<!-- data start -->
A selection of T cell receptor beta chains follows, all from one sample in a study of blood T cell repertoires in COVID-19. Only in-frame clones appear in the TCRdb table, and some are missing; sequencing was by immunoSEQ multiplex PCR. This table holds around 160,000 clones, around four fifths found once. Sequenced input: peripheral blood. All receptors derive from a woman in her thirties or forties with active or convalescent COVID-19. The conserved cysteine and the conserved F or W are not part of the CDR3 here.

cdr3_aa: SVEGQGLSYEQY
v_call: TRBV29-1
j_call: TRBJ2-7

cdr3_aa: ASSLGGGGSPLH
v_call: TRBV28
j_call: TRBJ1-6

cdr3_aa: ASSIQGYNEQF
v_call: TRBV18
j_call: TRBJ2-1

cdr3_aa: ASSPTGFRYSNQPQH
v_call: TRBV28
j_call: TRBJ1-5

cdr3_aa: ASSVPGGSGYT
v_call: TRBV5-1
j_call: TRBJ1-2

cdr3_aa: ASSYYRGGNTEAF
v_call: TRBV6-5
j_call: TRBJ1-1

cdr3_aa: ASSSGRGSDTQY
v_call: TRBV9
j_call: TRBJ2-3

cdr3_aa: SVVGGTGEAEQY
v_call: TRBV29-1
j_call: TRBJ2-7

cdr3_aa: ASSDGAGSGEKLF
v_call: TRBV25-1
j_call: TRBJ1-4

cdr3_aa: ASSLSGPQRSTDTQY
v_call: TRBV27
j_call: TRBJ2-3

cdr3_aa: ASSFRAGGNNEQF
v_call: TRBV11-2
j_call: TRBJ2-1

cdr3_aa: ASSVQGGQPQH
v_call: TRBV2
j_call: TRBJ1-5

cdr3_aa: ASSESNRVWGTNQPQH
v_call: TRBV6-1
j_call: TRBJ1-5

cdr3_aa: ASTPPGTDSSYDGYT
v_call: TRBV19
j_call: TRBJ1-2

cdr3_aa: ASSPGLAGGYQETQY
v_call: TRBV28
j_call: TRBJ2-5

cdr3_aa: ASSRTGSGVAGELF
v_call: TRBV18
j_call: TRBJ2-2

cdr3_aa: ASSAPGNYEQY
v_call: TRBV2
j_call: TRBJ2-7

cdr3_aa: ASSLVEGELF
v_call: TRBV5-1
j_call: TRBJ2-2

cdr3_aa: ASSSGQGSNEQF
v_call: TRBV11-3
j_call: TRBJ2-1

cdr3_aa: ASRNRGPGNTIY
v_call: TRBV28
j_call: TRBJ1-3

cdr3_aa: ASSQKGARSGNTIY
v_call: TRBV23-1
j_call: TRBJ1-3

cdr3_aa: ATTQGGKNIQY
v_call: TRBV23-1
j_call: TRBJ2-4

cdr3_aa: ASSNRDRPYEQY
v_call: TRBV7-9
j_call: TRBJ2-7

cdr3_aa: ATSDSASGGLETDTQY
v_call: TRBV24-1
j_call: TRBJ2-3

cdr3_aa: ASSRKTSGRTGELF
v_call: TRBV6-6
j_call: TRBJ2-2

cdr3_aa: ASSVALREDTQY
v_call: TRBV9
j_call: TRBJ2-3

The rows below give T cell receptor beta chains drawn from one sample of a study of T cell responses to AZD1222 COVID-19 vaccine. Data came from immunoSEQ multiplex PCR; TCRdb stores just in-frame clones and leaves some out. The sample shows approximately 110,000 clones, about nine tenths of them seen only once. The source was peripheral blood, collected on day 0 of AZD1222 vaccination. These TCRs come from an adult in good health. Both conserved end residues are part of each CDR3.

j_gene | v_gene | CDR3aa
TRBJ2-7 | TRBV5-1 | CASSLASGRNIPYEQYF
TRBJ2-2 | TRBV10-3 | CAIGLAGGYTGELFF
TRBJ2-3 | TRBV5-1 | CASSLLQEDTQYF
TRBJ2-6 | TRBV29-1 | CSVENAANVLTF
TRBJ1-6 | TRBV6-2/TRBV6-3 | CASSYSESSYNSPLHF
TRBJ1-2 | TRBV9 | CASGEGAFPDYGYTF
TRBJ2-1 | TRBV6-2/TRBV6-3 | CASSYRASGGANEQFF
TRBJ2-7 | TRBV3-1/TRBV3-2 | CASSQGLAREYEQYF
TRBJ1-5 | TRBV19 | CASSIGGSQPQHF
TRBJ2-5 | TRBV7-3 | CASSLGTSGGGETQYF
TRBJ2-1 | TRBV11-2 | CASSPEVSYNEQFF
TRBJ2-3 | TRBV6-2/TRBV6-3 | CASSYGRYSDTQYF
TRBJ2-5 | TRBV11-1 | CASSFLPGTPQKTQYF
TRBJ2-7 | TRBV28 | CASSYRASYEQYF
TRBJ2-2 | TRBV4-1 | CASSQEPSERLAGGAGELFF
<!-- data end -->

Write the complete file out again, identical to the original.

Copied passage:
A selection of T cell receptor beta chains follows, all from one sample in a study of blood T cell repertoires in COVID-19. Only in-frame clones appear in the TCRdb table, and some are missing; sequencing was by immunoSEQ multiplex PCR. This table holds around 160,000 clones, around four fifths found once. Sequenced input: peripheral blood. All receptors derive from a woman in her thirties or forties with active or convalescent COVID-19. The conserved cysteine and the conserved F or W are not part of the CDR3 here.

cdr3_aa: SVEGQGLSYEQY
v_call: TRBV29-1
j_call: TRBJ2-7

cdr3_aa: ASSLGGGGSPLH
v_call: TRBV28
j_call: TRBJ1-6

cdr3_aa: ASSIQGYNEQF
v_call: TRBV18
j_call: TRBJ2-1

cdr3_aa: ASSPTGFRYSNQPQH
v_call: TRBV28
j_call: TRBJ1-5

cdr3_aa: ASSVPGGSGYT
v_call: TRBV5-1
j_call: TRBJ1-2

cdr3_aa: ASSYYRGGNTEAF
v_call: TRBV6-5
j_call: TRBJ1-1

cdr3_aa: ASSSGRGSDTQY
v_call: TRBV9
j_call: TRBJ2-3

cdr3_aa: SVVGGTGEAEQY
v_call: TRBV29-1
j_call: TRBJ2-7

cdr3_aa: ASSDGAGSGEKLF
v_call: TRBV25-1
j_call: TRBJ1-4

cdr3_aa: ASSLSGPQRSTDTQY
v_call: TRBV27
j_call: TRBJ2-3

cdr3_aa: ASSFRAGGNNEQF
v_call: TRBV11-2
j_call: TRBJ2-1

cdr3_aa: ASSVQGGQPQH
v_call: TRBV2
j_call: TRBJ1-5

cdr3_aa: ASSESNRVWGTNQPQH
v_call: TRBV6-1
j_call: TRBJ1-5

cdr3_aa: ASTPPGTDSSYDGYT
v_call: TRBV19
j_call: TRBJ1-2

cdr3_aa: ASSPGLAGGYQETQY
v_call: TRBV28
j_call: TRBJ2-5

cdr3_aa: ASSRTGSGVAGELF
v_call: TRBV18
j_call: TRBJ2-2

cdr3_aa: ASSAPGNYEQY
v_call: TRBV2
j_call: TRBJ2-7

cdr3_aa: ASSLVEGELF
v_call: TRBV5-1
j_call: TRBJ2-2

cdr3_aa: ASSSGQGSNEQF
v_call: TRBV11-3
j_call: TRBJ2-1

cdr3_aa: ASRNRGPGNTIY
v_call: TRBV28
j_call: TRBJ1-3

cdr3_aa: ASSQKGARSGNTIY
v_call: TRBV23-1
j_call: TRBJ1-3

cdr3_aa: ATTQGGKNIQY
v_call: TRBV23-1
j_call: TRBJ2-4

cdr3_aa: ASSNRDRPYEQY
v_call: TRBV7-9
j_call: TRBJ2-7

cdr3_aa: ATSDSASGGLETDTQY
v_call: TRBV24-1
j_call: TRBJ2-3

cdr3_aa: ASSRKTSGRTGELF
v_call: TRBV6-6
j_call: TRBJ2-2

cdr3_aa: ASSVALREDTQY
v_call: TRBV9
j_call: TRBJ2-3

The rows below give T cell receptor beta chains drawn from one sample of a study of T cell responses to AZD1222 COVID-19 vaccine. Data came from immunoSEQ multiplex PCR; TCRdb stores just in-frame clones and leaves some out. The sample shows approximately 110,000 clones, about nine tenths of them seen only once. The source was peripheral blood, collected on day 0 of AZD1222 vaccination. These TCRs come from an adult in good health. Both conserved end residues are part of each CDR3.

j_gene | v_gene | CDR3aa
TRBJ2-7 | TRBV5-1 | CASSLASGRNIPYEQYF
TRBJ2-2 | TRBV10-3 | CAIGLAGGYTGELFF
TRBJ2-3 | TRBV5-1 | CASSLLQEDTQYF
TRBJ2-6 | TRBV29-1 | CSVENAANVLTF
TRBJ1-6 | TRBV6-2/TRBV6-3 | CASSYSESSYNSPLHF
TRBJ1-2 | TRBV9 | CASGEGAFPDYGYTF
TRBJ2-1 | TRBV6-2/TRBV6-3 | CASSYRASGGANEQFF
TRBJ2-7 | TRBV3-1/TRBV3-2 | CASSQGLAREYEQYF
TRBJ1-5 | TRBV19 | CASSIGGSQPQHF
TRBJ2-5 | TRBV7-3 | CASSLGTSGGGETQYF
TRBJ2-1 | TRBV11-2 | CASSPEVSYNEQFF
TRBJ2-3 | TRBV6-2/TRBV6-3 | CASSYGRYSDTQYF
TRBJ2-5 | TRBV11-1 | CASSFLPGTPQKTQYF
TRBJ2-7 | TRBV28 | CASSYRASYEQYF
TRBJ2-2 | TRBV4-1 | CASSQEPSERLAGGAGELFF